I wouldn’t consider light reading crap. It really trivializes both the writer and the reader. Maybe someone is mentally exhausted from work and would rather read an easy mystery novel than watch Law and Order reruns. Maybe they want to be entertained rather than moved. Entertainment is kind of the reason books are consumed.

    Also, ‘great novels’ aren’t usually that funny. They’ll make me smirk or smile, but it’s usually light reading that has me in stitched.

    Why don’t you try to read something you would otherwise look down your nose at? Maybe you’ll be pleasantly amused. I quite enjoyed the Bridget Jones books last summer. Right now I’m going through the Song of Ice and Fire books, which I would recommend if you don’t mind putting some time into it. Because once you’re done with the first book you’ll need the second and so on and so forth.

    • Cee

      Whole heartedly agree!

    • snickers1514

      I am a book snob too, but I actually consider Bridget Jones’ Diary to be quite deep. Anyone else?

  • Eileen

    Meh, not really. Right now I’m reading Wolf Hall. (Took it to the beach Tuesday with my best friend, who was reading Oscar Wilde) The previous time I was at the beach, I was reading The Pillars of the Earth. On the beach, I basically read the same stuff I do in regular life, which is a bunch of academic history books, reasonably decent fiction, and the occasional easy to read book for young women.

    The one book I don’t recommend for the beach is The Plague. Don’t make the same mistake I did.

  • Lastango

    “Never read a bad book. There isn’t even enough time to read all the good ones.”

    I no longer recall who said that, but it guides my habit. I read only solid stuff because that’s where people who have learned something about life and our world share their facts, reasoning, and wisdom.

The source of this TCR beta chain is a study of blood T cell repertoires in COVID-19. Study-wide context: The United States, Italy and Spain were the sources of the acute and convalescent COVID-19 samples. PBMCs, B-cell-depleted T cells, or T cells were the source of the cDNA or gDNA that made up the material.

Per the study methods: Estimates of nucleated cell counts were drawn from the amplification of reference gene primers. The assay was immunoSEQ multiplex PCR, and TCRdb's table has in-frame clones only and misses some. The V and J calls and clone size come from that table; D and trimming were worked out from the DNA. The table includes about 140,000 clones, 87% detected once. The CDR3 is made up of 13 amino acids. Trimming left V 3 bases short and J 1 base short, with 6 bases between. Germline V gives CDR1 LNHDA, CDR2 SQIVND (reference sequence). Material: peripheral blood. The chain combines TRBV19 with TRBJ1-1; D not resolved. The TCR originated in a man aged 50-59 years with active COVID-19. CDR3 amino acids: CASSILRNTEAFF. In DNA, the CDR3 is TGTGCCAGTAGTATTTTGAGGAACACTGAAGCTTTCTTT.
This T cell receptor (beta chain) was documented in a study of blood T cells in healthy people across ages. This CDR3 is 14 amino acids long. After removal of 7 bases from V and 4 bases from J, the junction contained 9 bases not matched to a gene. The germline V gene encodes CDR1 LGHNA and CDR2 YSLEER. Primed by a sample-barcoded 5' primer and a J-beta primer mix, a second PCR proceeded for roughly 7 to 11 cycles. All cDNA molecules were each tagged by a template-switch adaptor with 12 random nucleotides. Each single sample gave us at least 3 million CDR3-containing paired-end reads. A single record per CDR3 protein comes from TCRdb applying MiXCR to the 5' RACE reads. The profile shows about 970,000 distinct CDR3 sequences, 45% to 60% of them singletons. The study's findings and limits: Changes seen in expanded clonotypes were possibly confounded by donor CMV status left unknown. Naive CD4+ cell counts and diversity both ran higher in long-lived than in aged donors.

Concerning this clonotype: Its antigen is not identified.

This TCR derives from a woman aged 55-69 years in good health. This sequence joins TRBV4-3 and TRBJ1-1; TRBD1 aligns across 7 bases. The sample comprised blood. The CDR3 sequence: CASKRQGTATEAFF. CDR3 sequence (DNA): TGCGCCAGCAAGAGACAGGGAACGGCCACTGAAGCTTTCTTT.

Here’s what’s on the side-table these days:

    The Common Stream: Two Thousand Years of the English Village (Parker)

    The Fate of Africa (Martin Meredith)

    Your’s Jack (The letters of C.S. Lewis)

    T.S. Eliot: Collected Poems

    Death of a Salesman (Arthur Miller)

    Every so often I’ve got to read some Faulkner, some of the books of the Bible, and a work of history.

    David Brooks “Bobos in Paradise is about as light as I get.

  • Veronika

    I love reading. so I like to spend my time on beach/pool (or pretty much anywhere) with a book in hand. Today I did not see a single person reading while I was on the beach…lame.

    My last ‘beach read’ was Ch. Bukowski – Hollywood. Now I am reading J. Kerouac’s On the Road and after that on my future list is T. Capote – In Cold Blood or E.M. Forster – A Room with a View.

    • Sabrina

      In Cold Blood is so so so excellent!

  • Georgette

    I actually usually read Y.A. during the summer, call it nostalgia. But I did just finish Dodie Smith’s I Capture the Castle, and I highly recommend it! It’s one of the best narrator’s I ever read.

    Right now, I refuse to read 50 Shades of Grey, but inspired by the concept of salacious literature, I’m starting D.H. Lawrence’s Lady Chatterly’s Lover. It won me over with chapter one.

    • Amanda Chatel

      I read Lady Chatterly’s Lover back-to-back with Sons and Lovers… it’s safe to say I had an extreme obsession with Lawrence that summer.

  • Sam

    The Watchmen because I could seriously read this book a million times and never get sick of it and never give up hope for a different ending

    The Awful Rowing Toward God by Anne Sexton (if you want to be feel semi-depressed)

    The Man Suit by Zachary Schomburg

    Several issues of Family Circle…I have a subscription because I love (!) the recipes

  • Kj